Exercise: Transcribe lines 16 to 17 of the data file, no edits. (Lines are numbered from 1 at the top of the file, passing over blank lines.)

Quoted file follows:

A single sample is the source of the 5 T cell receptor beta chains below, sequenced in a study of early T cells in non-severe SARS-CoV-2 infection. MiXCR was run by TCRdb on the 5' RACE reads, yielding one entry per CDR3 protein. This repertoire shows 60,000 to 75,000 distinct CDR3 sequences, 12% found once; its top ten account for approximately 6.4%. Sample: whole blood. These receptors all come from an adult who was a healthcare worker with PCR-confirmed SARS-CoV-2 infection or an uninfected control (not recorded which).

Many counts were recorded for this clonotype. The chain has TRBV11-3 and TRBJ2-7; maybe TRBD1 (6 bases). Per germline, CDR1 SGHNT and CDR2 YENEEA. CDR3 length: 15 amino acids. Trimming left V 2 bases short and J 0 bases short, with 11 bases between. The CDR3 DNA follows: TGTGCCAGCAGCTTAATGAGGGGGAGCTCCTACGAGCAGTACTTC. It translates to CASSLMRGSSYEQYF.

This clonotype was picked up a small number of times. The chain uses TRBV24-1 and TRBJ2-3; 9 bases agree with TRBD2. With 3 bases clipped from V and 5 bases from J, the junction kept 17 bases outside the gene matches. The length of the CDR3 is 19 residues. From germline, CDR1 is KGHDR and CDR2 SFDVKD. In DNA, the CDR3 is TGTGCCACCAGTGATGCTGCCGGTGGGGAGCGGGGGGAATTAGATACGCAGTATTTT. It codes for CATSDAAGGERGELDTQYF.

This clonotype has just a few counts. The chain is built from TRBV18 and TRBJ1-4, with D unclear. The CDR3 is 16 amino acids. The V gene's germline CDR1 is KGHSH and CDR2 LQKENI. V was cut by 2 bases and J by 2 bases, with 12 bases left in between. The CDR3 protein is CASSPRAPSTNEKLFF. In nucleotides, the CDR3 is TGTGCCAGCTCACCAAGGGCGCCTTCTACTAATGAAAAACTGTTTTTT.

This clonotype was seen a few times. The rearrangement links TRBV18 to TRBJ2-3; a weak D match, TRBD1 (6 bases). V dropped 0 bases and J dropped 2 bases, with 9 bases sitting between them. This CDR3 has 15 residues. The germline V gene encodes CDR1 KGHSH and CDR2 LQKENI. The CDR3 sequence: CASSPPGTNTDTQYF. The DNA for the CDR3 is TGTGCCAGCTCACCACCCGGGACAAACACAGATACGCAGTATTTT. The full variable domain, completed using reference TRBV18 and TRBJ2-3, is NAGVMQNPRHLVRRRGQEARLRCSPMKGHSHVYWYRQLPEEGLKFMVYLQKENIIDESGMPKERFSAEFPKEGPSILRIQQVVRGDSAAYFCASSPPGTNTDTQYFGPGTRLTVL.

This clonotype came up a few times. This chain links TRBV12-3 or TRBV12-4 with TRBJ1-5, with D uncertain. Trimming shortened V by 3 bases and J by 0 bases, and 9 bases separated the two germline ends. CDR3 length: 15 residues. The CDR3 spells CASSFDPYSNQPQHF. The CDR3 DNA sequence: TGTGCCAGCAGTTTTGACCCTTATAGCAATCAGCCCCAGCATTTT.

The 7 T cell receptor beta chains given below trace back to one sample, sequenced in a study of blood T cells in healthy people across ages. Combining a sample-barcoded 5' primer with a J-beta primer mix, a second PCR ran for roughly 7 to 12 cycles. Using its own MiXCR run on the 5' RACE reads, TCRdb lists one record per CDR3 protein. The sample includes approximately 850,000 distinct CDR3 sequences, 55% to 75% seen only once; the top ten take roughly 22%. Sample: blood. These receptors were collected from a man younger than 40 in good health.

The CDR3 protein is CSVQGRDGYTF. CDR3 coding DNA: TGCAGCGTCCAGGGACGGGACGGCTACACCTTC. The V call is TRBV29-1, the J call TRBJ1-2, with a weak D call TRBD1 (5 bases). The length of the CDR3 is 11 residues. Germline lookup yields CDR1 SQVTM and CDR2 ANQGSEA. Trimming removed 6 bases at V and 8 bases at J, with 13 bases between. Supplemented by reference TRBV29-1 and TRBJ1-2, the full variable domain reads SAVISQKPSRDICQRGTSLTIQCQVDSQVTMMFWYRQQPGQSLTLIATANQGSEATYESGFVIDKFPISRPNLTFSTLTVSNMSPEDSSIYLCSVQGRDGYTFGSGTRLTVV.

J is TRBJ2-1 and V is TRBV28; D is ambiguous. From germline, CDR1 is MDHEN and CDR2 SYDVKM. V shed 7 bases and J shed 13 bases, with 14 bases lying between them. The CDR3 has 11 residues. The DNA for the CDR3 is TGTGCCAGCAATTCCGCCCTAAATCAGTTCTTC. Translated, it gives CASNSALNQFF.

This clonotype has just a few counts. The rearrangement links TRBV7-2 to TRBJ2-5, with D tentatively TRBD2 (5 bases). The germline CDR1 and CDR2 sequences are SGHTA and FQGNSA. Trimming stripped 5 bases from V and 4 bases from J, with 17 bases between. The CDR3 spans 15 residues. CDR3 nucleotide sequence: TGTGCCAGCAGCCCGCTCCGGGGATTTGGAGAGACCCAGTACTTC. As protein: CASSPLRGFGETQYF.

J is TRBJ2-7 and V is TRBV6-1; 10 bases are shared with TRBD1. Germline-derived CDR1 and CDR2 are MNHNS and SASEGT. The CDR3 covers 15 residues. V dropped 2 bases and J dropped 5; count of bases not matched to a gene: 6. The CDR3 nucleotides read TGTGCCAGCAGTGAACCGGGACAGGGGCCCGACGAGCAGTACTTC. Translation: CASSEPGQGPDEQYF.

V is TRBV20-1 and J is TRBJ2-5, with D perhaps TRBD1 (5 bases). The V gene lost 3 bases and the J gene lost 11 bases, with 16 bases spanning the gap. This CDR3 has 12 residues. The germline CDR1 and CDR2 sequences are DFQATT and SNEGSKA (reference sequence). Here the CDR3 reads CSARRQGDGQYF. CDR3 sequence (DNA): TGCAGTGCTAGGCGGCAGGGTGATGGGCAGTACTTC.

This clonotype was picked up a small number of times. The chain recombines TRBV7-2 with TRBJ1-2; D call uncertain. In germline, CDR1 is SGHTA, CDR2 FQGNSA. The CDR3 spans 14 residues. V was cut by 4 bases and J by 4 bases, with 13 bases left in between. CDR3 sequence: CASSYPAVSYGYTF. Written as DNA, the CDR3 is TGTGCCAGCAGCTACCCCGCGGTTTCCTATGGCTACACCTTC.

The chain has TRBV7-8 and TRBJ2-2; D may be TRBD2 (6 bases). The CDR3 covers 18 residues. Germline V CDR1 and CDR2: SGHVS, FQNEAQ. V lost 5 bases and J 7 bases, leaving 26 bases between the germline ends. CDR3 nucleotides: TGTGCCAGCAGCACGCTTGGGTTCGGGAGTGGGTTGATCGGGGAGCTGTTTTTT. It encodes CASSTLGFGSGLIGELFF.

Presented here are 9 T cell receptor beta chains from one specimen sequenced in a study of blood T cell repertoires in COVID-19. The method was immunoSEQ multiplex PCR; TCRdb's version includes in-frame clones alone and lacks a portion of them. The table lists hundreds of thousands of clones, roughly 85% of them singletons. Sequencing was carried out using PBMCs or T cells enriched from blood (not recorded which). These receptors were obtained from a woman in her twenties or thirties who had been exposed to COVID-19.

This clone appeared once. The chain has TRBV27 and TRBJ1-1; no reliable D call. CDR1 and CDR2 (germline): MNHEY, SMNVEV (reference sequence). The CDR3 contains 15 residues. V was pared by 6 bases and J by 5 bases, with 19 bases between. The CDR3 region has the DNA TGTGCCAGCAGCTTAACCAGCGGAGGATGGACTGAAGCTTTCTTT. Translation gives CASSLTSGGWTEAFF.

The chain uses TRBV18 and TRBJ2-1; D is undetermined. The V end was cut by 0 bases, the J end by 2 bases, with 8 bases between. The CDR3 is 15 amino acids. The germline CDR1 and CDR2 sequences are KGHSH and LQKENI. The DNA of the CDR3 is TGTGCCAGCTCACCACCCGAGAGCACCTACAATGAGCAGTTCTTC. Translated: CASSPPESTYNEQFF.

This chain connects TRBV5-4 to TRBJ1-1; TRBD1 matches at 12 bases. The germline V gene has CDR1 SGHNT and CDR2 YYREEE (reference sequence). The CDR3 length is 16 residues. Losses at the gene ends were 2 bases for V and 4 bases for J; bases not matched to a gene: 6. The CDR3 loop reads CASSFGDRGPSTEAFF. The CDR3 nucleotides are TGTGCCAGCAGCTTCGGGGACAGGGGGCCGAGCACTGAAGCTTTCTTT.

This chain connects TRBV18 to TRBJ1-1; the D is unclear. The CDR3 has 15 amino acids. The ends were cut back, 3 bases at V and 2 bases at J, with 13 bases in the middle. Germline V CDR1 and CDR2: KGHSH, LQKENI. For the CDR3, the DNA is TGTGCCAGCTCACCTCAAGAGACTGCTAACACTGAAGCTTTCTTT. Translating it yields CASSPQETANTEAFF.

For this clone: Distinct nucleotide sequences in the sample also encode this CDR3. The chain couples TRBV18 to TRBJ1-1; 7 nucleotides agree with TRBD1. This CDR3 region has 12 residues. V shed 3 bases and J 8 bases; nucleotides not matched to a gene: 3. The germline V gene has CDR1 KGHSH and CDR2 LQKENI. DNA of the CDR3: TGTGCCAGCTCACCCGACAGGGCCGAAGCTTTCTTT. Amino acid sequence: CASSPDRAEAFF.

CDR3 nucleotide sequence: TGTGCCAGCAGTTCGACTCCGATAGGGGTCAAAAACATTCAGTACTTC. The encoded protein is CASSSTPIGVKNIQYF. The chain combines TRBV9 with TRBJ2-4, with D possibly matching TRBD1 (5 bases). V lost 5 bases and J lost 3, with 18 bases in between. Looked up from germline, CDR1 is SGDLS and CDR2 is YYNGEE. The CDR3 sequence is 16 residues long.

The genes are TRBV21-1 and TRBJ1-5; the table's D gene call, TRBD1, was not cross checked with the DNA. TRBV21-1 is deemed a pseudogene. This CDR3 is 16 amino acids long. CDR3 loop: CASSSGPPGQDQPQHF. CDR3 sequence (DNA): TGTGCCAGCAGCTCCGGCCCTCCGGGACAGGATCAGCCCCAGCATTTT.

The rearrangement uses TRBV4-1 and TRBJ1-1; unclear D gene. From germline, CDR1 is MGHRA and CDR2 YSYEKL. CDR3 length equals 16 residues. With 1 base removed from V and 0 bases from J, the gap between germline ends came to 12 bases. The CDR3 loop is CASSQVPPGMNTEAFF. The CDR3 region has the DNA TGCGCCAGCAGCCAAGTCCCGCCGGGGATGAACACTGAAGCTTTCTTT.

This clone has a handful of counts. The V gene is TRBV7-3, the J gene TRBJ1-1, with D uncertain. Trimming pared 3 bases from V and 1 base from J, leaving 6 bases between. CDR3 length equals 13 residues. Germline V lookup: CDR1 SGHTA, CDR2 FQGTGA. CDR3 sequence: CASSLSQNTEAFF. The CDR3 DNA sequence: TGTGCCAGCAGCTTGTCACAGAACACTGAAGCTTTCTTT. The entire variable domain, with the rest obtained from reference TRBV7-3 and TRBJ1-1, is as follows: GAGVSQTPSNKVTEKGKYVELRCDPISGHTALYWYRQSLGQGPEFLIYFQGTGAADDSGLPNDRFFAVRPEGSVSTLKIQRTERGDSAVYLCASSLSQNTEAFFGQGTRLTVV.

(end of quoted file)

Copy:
This clone appeared once. The chain has TRBV27 and TRBJ1-1; no reliable D call. CDR1 and CDR2 (germline): MNHEY, SMNVEV (reference sequence). The CDR3 contains 15 residues. V was pared by 6 bases and J by 5 bases, with 19 bases between. The CDR3 region has the DNA TGTGCCAGCAGCTTAACCAGCGGAGGATGGACTGAAGCTTTCTTT. Translation gives CASSLTSGGWTEAFF.

The chain uses TRBV18 and TRBJ2-1; D is undetermined. The V end was cut by 0 bases, the J end by 2 bases, with 8 bases between. The CDR3 is 15 amino acids. The germline CDR1 and CDR2 sequences are KGHSH and LQKENI. The DNA of the CDR3 is TGTGCCAGCTCACCACCCGAGAGCACCTACAATGAGCAGTTCTTC. Translated: CASSPPESTYNEQFF.